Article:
Fossilized Chinese teeth rewrite human migration history

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Recently discovered fossilized human teeth from China hint at a migration out of Africa that predates migration to Europe by tens of thousands of years, researchers have revealed.

The 47 teeth discovered Fuyan Cave site in Hunan Province’s Daoxian County, China are believed to be at least 80,000 years old and are said to be from at least 13 different individuals. Holding the potential of rewriting the human migration history, these teeth could be as old as 120,000 years and act as the earliest known evidence of modern humans outside Africa.

One of the primary reasons why the finding is important is that it chances our perception of when migration out of Africa began and also puts our species in southern China 30,000 to 70,000 years earlier than in the eastern Mediterranean or Europe – something that is in stark contrast to previously held notion that Homo sapiens were not present in Asia before 50,000 years ago.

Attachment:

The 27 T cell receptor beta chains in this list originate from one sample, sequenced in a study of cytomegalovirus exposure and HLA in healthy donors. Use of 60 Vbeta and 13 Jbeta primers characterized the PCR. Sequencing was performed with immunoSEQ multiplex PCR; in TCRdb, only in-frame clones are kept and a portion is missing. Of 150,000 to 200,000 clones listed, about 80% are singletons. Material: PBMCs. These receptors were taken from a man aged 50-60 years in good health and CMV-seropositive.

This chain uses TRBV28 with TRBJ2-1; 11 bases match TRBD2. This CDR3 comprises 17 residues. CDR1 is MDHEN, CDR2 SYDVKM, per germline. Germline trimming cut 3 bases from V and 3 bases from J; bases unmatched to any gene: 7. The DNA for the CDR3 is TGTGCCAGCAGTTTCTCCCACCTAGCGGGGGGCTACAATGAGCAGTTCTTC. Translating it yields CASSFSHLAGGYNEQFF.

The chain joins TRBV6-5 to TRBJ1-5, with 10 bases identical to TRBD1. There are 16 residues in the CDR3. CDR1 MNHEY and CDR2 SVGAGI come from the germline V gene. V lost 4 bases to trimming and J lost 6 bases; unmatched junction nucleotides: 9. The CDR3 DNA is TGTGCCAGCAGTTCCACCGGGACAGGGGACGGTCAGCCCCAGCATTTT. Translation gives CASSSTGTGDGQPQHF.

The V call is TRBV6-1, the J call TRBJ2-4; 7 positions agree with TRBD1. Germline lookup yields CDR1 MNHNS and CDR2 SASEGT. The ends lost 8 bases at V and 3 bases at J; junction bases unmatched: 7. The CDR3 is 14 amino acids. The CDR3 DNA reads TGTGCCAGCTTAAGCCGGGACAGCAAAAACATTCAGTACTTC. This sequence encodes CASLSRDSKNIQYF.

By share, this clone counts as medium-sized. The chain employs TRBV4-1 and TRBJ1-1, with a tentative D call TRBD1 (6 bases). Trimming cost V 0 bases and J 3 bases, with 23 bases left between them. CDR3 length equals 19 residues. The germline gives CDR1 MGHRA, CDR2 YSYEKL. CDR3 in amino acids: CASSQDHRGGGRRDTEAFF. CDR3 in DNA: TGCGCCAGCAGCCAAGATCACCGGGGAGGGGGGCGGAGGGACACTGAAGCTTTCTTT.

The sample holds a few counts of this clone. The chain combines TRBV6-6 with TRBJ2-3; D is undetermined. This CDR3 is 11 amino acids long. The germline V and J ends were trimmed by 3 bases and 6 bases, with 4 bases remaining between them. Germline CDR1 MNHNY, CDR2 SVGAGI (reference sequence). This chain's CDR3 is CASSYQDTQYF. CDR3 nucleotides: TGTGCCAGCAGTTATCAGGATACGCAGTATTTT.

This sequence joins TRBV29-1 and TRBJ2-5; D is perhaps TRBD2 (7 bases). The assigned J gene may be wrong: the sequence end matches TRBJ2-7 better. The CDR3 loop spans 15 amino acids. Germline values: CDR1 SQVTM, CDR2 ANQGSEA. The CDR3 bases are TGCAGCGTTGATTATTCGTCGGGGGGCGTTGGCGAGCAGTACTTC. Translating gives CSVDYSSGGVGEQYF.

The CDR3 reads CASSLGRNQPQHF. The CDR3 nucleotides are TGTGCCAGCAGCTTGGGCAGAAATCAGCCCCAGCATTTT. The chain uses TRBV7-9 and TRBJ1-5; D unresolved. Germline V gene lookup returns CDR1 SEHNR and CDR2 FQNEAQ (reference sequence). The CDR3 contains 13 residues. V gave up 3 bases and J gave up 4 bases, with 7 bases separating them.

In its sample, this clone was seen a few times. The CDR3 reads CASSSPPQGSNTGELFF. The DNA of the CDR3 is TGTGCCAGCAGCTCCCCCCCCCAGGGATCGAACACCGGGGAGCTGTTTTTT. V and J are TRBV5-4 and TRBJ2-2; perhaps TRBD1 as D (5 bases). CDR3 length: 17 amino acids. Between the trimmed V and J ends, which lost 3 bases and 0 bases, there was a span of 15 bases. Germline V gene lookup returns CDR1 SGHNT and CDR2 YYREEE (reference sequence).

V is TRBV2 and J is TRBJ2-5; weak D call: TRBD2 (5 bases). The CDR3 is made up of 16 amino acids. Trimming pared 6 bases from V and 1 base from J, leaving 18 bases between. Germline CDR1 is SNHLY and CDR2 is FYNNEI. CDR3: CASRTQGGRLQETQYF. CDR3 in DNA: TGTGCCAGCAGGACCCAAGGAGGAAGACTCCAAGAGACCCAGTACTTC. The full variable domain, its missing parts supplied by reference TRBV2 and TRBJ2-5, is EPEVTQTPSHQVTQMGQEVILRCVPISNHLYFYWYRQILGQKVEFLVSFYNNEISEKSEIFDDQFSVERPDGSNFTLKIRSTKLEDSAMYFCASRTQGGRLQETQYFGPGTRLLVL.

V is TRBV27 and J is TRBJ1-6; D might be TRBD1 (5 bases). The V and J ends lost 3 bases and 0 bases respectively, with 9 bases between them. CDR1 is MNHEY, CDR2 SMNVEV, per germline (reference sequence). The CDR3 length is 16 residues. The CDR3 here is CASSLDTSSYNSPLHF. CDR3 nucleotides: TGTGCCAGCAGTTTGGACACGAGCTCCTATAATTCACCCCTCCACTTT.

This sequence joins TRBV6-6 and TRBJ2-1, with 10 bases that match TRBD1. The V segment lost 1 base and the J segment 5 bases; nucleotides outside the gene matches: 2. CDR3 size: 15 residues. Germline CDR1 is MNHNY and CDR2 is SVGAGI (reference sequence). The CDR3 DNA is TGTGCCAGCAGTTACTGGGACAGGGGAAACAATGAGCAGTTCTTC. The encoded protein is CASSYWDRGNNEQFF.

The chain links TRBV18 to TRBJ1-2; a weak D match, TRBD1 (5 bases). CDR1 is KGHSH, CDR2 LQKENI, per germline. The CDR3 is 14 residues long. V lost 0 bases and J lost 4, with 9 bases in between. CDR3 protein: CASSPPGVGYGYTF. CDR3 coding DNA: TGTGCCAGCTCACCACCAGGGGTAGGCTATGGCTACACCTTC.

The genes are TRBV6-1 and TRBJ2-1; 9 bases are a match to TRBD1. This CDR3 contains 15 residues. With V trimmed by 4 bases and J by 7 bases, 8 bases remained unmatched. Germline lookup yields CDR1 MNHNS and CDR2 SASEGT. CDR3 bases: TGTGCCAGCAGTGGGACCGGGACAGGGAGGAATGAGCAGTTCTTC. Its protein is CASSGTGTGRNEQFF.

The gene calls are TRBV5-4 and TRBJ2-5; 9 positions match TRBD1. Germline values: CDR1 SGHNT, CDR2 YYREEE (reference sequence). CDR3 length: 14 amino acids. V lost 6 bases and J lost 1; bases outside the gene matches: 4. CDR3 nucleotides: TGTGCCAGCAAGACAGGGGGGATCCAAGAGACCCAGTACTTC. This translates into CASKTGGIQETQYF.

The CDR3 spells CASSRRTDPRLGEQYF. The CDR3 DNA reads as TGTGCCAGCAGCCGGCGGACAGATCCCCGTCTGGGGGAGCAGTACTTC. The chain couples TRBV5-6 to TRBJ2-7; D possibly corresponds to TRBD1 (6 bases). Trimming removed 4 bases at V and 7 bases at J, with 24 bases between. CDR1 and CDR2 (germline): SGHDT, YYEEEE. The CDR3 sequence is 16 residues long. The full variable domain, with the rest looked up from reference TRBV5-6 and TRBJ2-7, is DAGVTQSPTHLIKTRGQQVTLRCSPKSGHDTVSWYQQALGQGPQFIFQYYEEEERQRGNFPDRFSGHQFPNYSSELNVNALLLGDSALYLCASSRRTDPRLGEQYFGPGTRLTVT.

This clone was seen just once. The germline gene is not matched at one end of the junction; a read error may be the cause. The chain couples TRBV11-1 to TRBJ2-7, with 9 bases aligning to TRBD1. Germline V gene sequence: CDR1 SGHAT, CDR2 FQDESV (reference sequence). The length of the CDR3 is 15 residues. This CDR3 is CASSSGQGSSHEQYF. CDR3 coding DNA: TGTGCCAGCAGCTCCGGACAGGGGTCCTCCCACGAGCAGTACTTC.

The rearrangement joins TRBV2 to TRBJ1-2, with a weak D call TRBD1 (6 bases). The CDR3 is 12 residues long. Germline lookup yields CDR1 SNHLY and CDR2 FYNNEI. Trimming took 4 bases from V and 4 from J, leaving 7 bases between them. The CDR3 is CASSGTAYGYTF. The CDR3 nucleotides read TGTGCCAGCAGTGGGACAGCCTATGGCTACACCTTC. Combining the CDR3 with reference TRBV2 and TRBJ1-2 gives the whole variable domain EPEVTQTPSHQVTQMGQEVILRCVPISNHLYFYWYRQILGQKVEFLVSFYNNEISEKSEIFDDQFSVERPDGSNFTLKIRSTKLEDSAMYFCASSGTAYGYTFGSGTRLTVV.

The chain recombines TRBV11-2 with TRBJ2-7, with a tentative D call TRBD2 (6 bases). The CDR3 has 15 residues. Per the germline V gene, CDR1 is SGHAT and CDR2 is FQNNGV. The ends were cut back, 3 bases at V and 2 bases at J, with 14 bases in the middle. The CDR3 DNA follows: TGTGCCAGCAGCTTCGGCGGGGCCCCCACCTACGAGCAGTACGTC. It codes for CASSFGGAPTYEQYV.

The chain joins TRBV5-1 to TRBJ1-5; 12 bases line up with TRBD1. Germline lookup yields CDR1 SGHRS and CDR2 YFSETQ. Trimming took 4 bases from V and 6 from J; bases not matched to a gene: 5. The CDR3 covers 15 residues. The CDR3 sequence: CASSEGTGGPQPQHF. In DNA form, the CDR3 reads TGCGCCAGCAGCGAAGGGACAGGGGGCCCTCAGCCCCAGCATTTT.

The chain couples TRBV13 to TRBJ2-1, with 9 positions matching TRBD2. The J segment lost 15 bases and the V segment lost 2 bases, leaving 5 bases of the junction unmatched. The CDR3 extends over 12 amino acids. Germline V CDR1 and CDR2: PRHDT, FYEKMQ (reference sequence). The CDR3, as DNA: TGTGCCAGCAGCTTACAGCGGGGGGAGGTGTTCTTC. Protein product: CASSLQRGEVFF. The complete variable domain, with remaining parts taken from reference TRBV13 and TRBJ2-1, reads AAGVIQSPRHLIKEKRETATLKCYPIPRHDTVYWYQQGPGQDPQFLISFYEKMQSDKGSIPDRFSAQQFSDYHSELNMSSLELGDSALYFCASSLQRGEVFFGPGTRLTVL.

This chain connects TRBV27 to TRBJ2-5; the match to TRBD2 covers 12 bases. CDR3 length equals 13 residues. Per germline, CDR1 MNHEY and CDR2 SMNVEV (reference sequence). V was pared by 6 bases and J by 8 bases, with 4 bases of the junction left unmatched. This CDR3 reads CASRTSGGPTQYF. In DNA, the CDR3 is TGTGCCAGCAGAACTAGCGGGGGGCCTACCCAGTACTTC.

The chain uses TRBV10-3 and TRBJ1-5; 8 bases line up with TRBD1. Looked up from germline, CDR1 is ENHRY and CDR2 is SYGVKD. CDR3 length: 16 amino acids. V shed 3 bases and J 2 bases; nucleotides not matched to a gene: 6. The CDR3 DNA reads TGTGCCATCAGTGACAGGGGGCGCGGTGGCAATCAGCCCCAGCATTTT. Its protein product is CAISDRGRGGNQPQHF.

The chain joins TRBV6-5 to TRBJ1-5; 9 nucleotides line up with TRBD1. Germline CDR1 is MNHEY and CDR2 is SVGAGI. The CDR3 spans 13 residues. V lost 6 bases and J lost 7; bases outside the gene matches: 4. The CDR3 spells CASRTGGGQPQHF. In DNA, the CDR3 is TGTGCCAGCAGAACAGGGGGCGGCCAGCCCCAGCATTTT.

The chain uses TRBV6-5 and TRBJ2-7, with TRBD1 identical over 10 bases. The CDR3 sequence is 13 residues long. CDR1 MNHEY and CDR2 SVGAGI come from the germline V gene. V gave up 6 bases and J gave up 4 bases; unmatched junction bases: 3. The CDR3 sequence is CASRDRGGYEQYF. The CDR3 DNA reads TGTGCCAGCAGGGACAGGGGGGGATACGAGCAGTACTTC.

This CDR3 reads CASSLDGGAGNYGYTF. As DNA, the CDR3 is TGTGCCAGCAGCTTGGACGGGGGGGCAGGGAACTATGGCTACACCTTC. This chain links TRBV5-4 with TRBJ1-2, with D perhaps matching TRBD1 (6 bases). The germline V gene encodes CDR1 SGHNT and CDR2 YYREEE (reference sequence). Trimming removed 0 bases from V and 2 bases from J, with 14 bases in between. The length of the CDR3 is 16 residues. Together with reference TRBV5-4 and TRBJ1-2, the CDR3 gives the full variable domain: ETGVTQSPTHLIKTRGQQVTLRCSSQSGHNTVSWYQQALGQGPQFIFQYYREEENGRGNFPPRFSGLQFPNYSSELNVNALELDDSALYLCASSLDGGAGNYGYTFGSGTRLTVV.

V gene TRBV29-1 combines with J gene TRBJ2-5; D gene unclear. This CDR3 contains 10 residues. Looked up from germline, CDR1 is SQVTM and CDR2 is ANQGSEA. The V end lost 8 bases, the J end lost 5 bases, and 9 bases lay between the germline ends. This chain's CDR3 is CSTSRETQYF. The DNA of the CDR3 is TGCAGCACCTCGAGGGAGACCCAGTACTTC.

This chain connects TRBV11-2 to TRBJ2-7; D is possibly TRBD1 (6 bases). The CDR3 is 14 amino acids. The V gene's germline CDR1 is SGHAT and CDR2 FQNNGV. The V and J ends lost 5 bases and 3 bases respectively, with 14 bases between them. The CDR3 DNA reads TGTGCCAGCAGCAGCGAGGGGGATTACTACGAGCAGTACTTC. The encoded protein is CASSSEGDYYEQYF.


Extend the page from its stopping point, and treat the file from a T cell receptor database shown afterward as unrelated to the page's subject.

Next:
Wu Liu of the Chinese Academy of Sciences’ Institute of Vertebrate Paleontology and Paleoanthropology says that Homo sapiens first appeared in East Africa some 200,000 years ago and fossilized evidence suggest that they started migrating out of Africa, but the timing and location of these migrations has been unclear.

The teeth are twice as old as those available from the earliest modern humans in Europe suggesting that migration out of Africa towards East Asia predate those to Europe by tens of thousands of years.

“We hope our Daoxian human fossil discovery will make people understand that East Asia is one of the key areas for the study of the origin and evolution of modern humans,” Liu said.

Researchers say that the migration from Africa to Asia seems to be a logical one considering that it was much easier than going up north for two reasons – cold weather and inability to take over the lands already in possession of neanderthals at the time.